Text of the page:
Now let's talk about the practical implications for a practice. The change to ICD-10 is the biggest change to face our industry in decades. Essentially everything associated with coding a patient encounter and submitting that encounter for payment is going to have to change. There is no denying that there is the potential for major disruption in operations and payment streams. Productivity is very likely to decrease across the board as physicians take more time to document the encounter and interventions and coders travel up what is to be a very steep learning curve. And there is the very real chance that a lot of software out there is simply going to break. Some staff may opt out leading to turnover and everyone is expecting a significant increase in denials as increased levels of specificity leads to more complexity in adjudicating a claim. HFMA is predicting a 5 fold increase in the percentage of denials. So what does all this add up to for a practice - a lot of money.
A consulting study chartered by the AMA estimates that it will cost the average practice $50-200K to transition to ICD-10. This consists of expenses associated with training, assessments, other consulting fees, increased documentation as well as expensive software upgrades. About 80% of practices indicated that they will need to upgrade their PMS. Only about one‐third of the practices anticipate that this upgrade is part of their annual contract. The costs of the upgrade average about $10,000 per physician full‐time employee (FTE).
And then there is the very real likelihood of cash flow disruption as the claims systems slows and maybe breaks. In fact, CMS is so concerned about the potential of cash flow disruption during this transition that it is recommending that practices have 6 months of cash on hand or available to support the transition. They don't have any recommendations about where practices are supposed to get that capital.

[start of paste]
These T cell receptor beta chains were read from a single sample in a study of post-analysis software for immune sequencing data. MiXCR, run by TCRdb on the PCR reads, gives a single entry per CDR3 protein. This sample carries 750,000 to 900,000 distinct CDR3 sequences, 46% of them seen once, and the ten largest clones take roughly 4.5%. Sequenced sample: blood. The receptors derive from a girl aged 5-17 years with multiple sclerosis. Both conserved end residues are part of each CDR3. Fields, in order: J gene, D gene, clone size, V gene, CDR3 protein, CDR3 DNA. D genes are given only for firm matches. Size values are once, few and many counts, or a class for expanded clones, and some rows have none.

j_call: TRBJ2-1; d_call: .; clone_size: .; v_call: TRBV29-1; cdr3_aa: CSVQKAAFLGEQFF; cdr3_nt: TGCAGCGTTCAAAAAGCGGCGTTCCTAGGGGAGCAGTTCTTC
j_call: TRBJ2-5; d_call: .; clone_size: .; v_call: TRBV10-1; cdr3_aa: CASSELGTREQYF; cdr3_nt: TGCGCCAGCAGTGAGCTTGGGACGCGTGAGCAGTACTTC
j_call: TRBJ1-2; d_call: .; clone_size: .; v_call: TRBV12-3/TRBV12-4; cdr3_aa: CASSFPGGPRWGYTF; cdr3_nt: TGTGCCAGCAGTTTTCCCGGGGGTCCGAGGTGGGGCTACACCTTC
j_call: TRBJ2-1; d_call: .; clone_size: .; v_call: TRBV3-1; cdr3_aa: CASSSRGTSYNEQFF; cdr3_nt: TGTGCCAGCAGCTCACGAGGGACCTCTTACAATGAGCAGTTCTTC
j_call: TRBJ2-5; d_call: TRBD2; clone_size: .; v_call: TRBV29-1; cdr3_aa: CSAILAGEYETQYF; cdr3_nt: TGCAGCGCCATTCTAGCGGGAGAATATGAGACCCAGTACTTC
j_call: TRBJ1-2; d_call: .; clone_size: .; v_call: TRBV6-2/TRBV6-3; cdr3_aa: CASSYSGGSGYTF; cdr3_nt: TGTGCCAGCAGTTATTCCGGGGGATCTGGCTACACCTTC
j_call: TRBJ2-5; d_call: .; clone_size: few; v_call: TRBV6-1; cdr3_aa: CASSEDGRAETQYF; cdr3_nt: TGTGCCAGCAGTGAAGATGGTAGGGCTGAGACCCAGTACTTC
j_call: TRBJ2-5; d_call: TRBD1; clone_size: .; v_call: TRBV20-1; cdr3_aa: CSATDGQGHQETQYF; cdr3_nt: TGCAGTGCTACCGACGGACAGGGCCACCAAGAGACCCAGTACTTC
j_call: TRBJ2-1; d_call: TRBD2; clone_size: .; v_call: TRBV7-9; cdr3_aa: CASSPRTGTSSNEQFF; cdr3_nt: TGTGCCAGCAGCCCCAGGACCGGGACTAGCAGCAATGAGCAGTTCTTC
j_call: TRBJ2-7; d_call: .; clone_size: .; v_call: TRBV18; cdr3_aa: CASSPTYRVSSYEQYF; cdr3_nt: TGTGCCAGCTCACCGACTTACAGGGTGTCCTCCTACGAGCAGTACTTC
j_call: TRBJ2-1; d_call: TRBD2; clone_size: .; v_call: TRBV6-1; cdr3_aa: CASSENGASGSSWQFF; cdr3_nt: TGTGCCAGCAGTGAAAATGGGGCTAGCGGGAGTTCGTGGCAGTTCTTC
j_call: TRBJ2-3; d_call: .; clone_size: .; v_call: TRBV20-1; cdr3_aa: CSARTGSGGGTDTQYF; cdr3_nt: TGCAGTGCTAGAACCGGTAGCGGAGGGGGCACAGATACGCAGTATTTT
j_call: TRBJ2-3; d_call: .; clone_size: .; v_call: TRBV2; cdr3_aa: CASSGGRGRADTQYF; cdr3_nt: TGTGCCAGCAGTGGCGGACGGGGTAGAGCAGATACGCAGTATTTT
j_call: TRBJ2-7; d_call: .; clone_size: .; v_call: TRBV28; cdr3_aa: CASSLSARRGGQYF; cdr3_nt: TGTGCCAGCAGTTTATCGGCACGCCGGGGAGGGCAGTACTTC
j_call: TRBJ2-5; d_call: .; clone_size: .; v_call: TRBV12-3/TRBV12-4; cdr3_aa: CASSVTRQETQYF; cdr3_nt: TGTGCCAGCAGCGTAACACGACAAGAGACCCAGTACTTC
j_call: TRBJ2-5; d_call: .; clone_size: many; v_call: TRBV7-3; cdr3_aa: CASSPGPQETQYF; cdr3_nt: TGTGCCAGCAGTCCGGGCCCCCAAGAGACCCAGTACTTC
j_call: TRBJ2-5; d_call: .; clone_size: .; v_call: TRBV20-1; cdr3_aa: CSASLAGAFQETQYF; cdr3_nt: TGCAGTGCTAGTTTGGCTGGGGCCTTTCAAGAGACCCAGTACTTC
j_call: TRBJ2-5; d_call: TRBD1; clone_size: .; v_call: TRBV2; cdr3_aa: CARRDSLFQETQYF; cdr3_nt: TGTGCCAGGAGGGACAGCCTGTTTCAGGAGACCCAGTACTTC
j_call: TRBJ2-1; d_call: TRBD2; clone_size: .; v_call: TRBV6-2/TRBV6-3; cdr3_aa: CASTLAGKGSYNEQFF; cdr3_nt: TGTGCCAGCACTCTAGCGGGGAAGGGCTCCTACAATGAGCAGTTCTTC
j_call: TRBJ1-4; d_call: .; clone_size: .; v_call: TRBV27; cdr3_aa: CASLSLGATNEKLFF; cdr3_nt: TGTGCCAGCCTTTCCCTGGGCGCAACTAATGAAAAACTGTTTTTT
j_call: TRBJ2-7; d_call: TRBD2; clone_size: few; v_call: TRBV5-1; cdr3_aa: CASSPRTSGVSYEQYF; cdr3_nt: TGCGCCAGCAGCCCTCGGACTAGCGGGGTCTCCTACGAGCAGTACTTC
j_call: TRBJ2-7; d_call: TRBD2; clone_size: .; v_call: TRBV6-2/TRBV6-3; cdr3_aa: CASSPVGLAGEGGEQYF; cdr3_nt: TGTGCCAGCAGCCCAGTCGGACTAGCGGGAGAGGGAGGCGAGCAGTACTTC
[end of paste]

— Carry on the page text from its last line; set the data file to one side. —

Success vs. Survival
How do we survive - and maybe even thrive through the transition? We start by not underestimating the degree of change required. Don't skimp on training - train, train, train. This will require a significant investment in time and money. Docs will not be able to learn this on the fly. Coders will need to be re-certified. AR and billing people will need to understand the new coding schema to manage the follow up processes. Have your documentation procedures assessed to make sure that they are adequate for the increased specificity of ICD-10. Talk to staff early about their willingness and ability to make this transition.
The best option for many practices may be to engage with a revenue cycle partner that has already made the investment in the tools, systems and training and can provide a turnkey solution for a practice. In this way, practices can leverage the resources and capabilities of a trusted, stable partner that has the significant expertise, technical knowhow and capital required and is focused on ensuring the practice’s financial success. Practices can also leverage the benefits of operational scale, technical expertise and capital investment of a business partner. The right partner can help a practice continue to thrive through this transition.
By working with a company that is wholly focused on business operations and revenue cycle optimization, practices can maintain control over all clinical decisions and thrive as an independent practice.
There is much to be gained as we transition to ICD-10 but much work to be done to get it right. The good news is that there are a lot of resources out there to help practices if they know where to look.